It's nothing to take pride in, but I'll say it anyway: I'm something of a Luddite when it comes to new (and even not-so-new) technology. I'm also a bit suspicious when smartypants artists appear to overemphasize the technical aspects of what they produce. However, when I first heard about FAX, a "telecommunications art" exhibition that opened last Friday at the Knoxville Museum of Art, I found the idea of similar shows occurring simultaneously and new works being continuously added to the mix very intriguing.
Museumgoers will likely be fascinated by the variety of artists who have sent or are sending works via facsimile for this event. Among the more than 60 people with faxed pages posted at KMA are architects, scientists, designers, and filmmakers, as well as artists. East Tennessee-based participants in FAX are John Bisonette, Emily Bivens, Hunt Clark, Nick DeFord, Brian R. Jobe, Evan Meaney, Greg Pond, Jered Sprecher, Patricia Tinajero, and David Wolff—with Bisonette, Jobe, and Pond concurrently presenting work in a KMA Contemporary Focus show.
Together, this diverse ensemble of exhibitors has been and will be contributing to the countless and dizzying faxed pages on both walls and tables. The only unifying element for the pages is an identical cover sheet with a large black forward slash—credited as having been designed by Dexter Sinister. It's a mind-boggling combination of transmissions, predominantly in black and white, running the gamut from single-page typed sonnets to groupings of as many as 40 illustrations combined as one piece. To its credit, KMA has managed to lend clustered and singular works a modicum of visual rhythm.
An elaborate Konica Minolta copier and fax machine stands guard at the gallery entrance, humming away as viewers come and go. The original exhibition curator, João Ribas, has remarked, "The fax machine is kind of this dumb thing in the room, but it is also essentially a printmaking machine… a machine that people treat as a camera, appropriate for a kind of ‘collage sensibility' suggestive of early Dada."
In fact, the facsimile technology that many of us regard as a 1980s phenomenon actually dates back to 1843, when Alexander Bain of England came up with a device that could copy writing using a pair of pens and pendulums connected to wire. Italian physicist Giovanni Caselli's "pantelegraph" machine from 1862 improved upon Bain's invention by adding synchronization capabilities. 1925's "Belinograph," named for Frenchman Edouard Belin, is most like today's fax machine in that it was capable of scanning an image on a cylinder with light that was then converted into electrical impulses transmitted along telephone lines.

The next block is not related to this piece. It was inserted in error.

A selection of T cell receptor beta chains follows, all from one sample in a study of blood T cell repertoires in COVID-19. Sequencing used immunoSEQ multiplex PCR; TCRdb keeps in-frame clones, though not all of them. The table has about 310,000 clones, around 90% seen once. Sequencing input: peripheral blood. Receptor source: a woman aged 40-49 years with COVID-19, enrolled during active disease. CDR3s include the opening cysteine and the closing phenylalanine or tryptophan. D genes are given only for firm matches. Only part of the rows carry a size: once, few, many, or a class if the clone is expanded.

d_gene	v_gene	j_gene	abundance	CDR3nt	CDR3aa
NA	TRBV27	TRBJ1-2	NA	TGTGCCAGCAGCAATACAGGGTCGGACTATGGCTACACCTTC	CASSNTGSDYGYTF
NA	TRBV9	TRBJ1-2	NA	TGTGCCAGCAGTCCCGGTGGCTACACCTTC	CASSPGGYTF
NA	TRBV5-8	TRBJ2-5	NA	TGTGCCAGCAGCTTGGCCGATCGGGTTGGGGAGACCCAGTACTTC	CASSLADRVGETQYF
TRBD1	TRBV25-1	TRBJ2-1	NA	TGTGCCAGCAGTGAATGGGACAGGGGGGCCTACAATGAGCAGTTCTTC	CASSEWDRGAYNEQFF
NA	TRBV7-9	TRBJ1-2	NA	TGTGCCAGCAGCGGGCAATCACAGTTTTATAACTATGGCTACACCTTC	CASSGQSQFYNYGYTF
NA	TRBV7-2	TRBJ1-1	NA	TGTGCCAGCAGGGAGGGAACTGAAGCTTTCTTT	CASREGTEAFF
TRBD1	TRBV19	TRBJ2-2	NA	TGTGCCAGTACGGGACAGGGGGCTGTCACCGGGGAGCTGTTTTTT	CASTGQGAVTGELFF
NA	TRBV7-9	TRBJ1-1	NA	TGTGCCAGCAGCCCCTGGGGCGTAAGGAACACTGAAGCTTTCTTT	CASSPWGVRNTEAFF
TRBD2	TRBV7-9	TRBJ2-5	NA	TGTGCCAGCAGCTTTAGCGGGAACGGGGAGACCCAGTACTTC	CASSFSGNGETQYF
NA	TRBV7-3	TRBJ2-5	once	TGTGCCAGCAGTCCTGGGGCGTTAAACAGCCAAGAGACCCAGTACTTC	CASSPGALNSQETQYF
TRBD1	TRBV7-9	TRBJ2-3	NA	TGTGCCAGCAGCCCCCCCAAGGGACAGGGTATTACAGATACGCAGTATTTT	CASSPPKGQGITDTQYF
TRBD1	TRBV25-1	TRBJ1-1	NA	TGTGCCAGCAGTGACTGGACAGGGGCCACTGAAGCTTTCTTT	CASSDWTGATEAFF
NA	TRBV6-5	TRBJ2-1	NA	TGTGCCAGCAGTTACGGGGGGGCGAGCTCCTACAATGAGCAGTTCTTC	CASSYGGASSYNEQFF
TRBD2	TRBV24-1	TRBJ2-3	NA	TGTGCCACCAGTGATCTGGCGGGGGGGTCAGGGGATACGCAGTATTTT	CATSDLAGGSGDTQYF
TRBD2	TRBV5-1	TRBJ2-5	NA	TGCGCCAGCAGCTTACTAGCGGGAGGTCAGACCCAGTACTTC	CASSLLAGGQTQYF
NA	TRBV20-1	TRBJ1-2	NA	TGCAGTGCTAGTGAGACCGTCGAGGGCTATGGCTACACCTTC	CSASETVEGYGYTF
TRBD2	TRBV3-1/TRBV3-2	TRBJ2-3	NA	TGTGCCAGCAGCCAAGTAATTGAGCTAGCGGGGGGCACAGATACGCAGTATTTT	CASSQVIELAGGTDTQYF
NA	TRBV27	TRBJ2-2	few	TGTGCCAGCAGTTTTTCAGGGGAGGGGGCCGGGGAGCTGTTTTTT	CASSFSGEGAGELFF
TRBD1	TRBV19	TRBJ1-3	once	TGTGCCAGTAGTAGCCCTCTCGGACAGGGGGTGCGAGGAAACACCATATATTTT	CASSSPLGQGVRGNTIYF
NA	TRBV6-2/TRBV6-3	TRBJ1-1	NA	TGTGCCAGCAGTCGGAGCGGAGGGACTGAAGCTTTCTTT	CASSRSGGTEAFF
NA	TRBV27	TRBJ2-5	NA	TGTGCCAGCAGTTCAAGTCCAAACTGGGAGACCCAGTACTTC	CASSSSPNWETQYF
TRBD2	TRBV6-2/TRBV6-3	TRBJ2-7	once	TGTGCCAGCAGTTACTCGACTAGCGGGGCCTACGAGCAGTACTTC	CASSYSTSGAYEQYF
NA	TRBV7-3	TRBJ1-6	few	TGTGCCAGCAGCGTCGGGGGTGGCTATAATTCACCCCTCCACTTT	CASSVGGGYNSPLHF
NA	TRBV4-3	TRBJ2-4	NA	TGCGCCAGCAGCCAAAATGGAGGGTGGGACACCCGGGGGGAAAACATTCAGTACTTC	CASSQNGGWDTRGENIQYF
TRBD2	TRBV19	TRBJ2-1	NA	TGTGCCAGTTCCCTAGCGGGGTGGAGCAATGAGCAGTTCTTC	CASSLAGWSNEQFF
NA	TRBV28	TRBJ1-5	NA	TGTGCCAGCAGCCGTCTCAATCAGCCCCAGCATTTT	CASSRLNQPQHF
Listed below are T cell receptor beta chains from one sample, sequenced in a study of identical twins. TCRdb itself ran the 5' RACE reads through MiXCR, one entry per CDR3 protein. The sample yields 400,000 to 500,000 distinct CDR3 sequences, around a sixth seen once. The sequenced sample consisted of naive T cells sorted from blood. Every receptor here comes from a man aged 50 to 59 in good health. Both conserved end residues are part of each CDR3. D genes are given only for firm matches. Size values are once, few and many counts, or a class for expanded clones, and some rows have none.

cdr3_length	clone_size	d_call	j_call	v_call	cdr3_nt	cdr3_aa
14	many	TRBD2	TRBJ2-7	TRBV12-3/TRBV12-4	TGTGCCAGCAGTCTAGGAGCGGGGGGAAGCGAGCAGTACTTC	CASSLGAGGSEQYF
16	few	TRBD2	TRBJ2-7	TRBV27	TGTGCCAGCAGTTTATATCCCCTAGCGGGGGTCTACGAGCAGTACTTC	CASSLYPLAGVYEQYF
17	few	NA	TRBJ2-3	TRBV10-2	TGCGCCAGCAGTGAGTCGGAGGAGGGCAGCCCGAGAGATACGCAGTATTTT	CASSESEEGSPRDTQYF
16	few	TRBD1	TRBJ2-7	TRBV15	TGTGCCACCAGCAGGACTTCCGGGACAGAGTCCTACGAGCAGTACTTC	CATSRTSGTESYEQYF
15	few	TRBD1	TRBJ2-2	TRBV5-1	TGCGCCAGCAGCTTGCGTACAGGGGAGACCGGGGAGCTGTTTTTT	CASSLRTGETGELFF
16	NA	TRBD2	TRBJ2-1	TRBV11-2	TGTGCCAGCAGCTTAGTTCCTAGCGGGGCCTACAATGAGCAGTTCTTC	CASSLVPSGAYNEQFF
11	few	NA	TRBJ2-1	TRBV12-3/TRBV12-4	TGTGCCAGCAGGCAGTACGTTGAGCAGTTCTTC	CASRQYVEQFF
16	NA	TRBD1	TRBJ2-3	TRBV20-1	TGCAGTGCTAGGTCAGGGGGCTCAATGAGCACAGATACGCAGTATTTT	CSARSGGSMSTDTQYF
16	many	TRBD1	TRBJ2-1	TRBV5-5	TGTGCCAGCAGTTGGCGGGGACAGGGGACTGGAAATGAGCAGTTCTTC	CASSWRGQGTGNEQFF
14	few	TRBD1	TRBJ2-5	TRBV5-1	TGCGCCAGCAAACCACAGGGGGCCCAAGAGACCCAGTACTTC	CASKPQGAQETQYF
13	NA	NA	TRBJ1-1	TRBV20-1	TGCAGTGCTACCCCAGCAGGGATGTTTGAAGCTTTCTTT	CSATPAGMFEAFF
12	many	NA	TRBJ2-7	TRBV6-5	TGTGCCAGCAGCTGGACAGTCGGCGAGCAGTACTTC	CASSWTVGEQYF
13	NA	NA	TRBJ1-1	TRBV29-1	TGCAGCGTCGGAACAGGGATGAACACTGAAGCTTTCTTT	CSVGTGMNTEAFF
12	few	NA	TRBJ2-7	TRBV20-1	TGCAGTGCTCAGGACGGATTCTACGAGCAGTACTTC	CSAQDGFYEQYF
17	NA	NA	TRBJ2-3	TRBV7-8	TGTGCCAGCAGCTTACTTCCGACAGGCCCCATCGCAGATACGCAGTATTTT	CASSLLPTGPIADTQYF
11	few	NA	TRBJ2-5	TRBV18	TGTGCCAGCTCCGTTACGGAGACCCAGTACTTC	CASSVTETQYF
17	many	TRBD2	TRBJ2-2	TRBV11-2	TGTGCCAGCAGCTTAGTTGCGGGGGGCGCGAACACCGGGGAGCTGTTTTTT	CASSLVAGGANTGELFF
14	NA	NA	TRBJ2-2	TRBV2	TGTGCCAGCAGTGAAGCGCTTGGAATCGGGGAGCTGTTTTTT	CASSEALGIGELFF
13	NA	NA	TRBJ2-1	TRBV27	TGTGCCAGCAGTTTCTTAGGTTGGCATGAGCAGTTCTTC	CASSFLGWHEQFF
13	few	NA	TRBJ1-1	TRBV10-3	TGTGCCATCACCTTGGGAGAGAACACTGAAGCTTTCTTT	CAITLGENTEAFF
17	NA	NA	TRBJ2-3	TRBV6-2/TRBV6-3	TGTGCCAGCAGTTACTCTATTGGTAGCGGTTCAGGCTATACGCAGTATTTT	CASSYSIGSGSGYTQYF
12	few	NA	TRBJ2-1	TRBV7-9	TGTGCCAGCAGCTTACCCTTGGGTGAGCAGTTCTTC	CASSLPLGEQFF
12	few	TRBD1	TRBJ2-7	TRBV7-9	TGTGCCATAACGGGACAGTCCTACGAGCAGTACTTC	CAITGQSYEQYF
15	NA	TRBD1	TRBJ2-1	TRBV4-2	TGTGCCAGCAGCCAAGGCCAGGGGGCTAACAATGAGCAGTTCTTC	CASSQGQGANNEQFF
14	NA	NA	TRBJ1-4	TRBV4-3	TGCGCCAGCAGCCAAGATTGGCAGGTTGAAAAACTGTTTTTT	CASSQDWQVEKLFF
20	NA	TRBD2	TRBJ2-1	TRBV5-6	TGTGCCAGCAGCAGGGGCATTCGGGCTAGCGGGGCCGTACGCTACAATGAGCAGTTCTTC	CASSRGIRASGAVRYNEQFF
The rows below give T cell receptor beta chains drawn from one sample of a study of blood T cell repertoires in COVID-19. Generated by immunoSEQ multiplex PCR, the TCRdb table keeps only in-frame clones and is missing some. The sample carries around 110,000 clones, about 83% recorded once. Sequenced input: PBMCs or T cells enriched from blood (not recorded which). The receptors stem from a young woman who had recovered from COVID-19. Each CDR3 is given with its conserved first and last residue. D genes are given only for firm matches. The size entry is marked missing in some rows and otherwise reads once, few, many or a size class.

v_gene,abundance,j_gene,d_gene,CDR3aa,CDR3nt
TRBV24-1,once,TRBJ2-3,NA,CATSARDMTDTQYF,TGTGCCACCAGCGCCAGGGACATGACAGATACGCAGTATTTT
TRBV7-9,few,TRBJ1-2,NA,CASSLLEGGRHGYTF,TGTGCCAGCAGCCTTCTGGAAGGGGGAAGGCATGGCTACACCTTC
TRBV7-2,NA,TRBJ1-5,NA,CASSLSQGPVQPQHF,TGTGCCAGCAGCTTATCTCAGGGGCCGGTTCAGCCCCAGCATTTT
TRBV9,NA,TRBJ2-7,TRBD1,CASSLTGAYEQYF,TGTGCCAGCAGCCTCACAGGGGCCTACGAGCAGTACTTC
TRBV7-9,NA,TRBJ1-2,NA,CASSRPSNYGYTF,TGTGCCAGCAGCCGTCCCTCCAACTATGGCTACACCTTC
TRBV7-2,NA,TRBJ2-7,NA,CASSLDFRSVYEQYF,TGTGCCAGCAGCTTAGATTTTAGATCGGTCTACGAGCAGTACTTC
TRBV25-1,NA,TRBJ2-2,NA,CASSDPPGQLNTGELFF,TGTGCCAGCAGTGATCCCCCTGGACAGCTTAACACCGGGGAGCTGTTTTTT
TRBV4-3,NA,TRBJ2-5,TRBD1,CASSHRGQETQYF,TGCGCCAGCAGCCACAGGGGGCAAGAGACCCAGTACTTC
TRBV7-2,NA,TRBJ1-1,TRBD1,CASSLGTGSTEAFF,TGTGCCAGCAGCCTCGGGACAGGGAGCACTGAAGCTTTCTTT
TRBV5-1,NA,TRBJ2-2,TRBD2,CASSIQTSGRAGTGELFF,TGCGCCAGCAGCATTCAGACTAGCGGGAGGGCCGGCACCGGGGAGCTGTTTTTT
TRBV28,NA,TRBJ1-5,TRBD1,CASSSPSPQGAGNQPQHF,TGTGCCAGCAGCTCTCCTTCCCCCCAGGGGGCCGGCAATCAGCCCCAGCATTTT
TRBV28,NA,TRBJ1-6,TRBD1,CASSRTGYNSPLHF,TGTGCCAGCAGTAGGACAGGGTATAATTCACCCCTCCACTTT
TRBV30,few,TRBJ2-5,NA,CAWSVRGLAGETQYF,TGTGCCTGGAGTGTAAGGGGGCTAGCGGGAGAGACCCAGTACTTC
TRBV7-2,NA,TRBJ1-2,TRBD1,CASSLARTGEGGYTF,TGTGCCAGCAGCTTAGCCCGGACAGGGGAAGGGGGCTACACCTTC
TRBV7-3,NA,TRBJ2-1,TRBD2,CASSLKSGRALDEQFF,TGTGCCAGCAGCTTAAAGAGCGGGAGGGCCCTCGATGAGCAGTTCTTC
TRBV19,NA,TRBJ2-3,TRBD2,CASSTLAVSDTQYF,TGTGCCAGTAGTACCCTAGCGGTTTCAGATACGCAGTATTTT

Powered-up as KMA's leviathan of a machine is, a fax can arrive at any minute from anywhere in the world. Ribas has said that flawed transmissions with smears, lines, and errant marks become part of the finished product, making the machine a kind of "collaborator." Originating at the Drawing Center in New Rork in 2009, FAX is a cumulative exhibition meant to evolve and expand into many venues at once; in Canada, England, France, Hong Kong, Mexico, New Zealand, and elsewhere. And one could easily spend days perusing printed text and images in any one of those places. Each venue or institution presenting FAX asks additional artists for submissions that remain in the ongoing shows.
As a travel junkie, I get a momentary thrill when seeing one of those multiple clocks that reveals the time in various places, and looking at transmitted pages in different languages with unfamiliar names and styles of handwriting affords that same excitement. Even more exciting is the breadth of material FAX includes—grids of multiple images, writings, instructions (i.e., for making Eduardo Kac's origami bunny), doodles, collages, architectural sketches (Rem Koolhaas' Cube theater in Omar'Dam, for instance), signage, storyboards, photography, even Op art (by Han Yu). If there could be some sort of fax noise soundtrack to accompany the art, the show might be even better.
The first non-business faxes were possibly produced to alleviate office boredom—copies of silly jokes, images unmentionable body parts, etc.—sent to distant colleagues and friends. But it didn't take artists long to use fax machines for what exhibition literature calls "[marrying] the art of the hand with the foibles of electronic transmission." That said, I should express my hesitation to lap up all the hype associated with FAX concerning the means by which the art is conveyed. After all, immediacy and interactivity can be achieved with digital photos and the Internet. (And if you've ever had "text sex," add that to the list.) Nevertheless, if I'm at the KMA show when an image from an artist comes in, I'll probably trip over myself running to get a glimpse of it.